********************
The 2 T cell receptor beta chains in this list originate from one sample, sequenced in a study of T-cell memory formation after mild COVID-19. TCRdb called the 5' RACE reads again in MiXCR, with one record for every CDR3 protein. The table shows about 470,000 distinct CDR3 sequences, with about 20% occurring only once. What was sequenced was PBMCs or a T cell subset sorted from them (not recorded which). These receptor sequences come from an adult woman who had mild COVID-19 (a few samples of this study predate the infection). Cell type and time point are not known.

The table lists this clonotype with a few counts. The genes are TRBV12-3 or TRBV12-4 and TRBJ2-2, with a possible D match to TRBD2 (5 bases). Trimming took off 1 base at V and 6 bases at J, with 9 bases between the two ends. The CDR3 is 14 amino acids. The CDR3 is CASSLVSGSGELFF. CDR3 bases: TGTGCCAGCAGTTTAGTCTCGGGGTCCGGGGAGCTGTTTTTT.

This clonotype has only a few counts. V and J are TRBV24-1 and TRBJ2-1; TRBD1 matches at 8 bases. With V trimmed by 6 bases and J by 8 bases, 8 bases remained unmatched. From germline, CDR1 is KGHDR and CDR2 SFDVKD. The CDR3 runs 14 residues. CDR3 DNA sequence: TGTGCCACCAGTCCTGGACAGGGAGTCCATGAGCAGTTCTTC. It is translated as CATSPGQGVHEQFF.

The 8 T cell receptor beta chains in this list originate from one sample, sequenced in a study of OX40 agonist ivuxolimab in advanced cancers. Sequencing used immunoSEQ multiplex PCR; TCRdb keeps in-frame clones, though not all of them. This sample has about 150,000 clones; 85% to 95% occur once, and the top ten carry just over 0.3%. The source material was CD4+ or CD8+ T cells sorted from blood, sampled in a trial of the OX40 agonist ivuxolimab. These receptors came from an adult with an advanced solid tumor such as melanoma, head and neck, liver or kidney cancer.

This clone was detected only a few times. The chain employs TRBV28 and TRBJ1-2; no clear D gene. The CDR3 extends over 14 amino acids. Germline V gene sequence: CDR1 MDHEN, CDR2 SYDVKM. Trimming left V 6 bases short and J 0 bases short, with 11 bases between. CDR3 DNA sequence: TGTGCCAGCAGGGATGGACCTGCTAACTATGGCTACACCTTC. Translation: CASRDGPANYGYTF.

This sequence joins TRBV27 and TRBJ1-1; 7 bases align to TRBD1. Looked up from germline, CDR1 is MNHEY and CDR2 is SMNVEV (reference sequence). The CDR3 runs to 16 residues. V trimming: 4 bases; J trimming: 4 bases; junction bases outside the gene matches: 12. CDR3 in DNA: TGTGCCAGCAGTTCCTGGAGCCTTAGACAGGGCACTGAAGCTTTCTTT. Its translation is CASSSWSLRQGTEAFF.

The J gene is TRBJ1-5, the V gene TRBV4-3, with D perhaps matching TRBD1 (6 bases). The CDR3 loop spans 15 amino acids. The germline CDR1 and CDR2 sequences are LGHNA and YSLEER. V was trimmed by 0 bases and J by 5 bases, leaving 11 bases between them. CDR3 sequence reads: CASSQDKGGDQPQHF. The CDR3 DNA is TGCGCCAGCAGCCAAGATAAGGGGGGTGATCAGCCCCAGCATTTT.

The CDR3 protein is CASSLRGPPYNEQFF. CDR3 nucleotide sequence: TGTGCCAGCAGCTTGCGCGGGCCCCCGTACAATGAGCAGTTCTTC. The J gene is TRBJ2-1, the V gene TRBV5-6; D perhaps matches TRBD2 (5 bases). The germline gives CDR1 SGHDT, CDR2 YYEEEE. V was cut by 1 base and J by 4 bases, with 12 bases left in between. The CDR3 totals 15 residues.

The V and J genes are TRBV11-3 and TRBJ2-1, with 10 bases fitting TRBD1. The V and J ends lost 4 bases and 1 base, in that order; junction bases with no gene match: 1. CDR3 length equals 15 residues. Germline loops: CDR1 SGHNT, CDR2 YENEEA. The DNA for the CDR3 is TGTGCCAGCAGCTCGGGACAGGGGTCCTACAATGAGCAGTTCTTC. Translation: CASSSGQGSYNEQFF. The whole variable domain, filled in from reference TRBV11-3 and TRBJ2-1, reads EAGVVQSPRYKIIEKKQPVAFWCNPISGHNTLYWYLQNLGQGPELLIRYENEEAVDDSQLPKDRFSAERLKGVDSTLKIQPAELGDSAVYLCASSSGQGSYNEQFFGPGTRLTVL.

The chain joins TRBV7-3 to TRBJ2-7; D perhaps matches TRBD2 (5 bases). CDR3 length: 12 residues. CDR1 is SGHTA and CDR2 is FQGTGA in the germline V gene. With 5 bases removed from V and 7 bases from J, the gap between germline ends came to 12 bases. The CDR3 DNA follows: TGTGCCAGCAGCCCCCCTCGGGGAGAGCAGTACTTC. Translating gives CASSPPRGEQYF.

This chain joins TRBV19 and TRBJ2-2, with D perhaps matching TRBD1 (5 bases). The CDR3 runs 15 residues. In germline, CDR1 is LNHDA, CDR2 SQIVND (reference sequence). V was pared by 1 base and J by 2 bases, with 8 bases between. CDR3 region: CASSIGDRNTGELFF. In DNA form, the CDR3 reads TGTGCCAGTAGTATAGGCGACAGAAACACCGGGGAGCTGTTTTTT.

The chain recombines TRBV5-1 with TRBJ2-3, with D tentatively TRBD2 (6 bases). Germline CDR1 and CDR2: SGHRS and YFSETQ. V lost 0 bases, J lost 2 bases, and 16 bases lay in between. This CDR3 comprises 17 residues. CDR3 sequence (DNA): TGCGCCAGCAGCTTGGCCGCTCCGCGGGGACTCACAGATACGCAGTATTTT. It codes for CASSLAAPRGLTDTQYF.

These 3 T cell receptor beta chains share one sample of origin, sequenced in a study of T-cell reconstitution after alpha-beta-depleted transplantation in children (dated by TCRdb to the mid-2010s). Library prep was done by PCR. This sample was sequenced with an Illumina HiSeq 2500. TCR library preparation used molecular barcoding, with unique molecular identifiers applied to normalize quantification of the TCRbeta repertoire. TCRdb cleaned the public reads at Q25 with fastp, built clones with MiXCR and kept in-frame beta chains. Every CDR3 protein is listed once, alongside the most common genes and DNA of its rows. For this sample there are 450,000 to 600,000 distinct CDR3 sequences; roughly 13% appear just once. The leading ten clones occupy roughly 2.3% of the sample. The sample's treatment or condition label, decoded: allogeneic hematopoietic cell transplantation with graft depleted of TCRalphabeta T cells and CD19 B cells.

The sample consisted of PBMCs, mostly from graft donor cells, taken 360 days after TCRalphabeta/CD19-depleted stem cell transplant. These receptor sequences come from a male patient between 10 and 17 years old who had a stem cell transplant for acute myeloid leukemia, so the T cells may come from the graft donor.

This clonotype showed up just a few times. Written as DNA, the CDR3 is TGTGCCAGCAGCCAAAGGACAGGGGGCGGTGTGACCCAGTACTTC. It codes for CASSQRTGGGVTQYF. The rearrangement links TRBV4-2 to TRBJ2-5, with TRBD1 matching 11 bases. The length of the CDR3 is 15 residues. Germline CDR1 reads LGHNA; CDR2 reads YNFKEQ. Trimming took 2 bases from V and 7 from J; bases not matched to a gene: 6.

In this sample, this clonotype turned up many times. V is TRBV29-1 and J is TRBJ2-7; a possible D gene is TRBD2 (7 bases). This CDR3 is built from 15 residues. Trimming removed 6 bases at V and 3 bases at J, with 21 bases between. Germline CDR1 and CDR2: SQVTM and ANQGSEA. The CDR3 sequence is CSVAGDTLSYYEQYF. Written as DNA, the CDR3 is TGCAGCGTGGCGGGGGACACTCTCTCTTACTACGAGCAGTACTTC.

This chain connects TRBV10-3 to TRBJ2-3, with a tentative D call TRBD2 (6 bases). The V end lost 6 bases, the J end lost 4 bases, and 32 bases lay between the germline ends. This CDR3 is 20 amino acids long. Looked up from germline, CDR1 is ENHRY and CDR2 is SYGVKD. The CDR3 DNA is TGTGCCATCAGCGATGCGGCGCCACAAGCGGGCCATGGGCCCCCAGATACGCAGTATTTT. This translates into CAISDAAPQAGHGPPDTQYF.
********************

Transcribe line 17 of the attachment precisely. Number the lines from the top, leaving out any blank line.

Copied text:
This chain connects TRBV10-3 to TRBJ2-3, with a tentative D call TRBD2 (6 bases). The V end lost 6 bases, the J end lost 4 bases, and 32 bases lay between the germline ends. This CDR3 is 20 amino acids long. Looked up from germline, CDR1 is ENHRY and CDR2 is SYGVKD. The CDR3 DNA is TGTGCCATCAGCGATGCGGCGCCACAAGCGGGCCATGGGCCCCCAGATACGCAGTATTTT. This translates into CAISDAAPQAGHGPPDTQYF.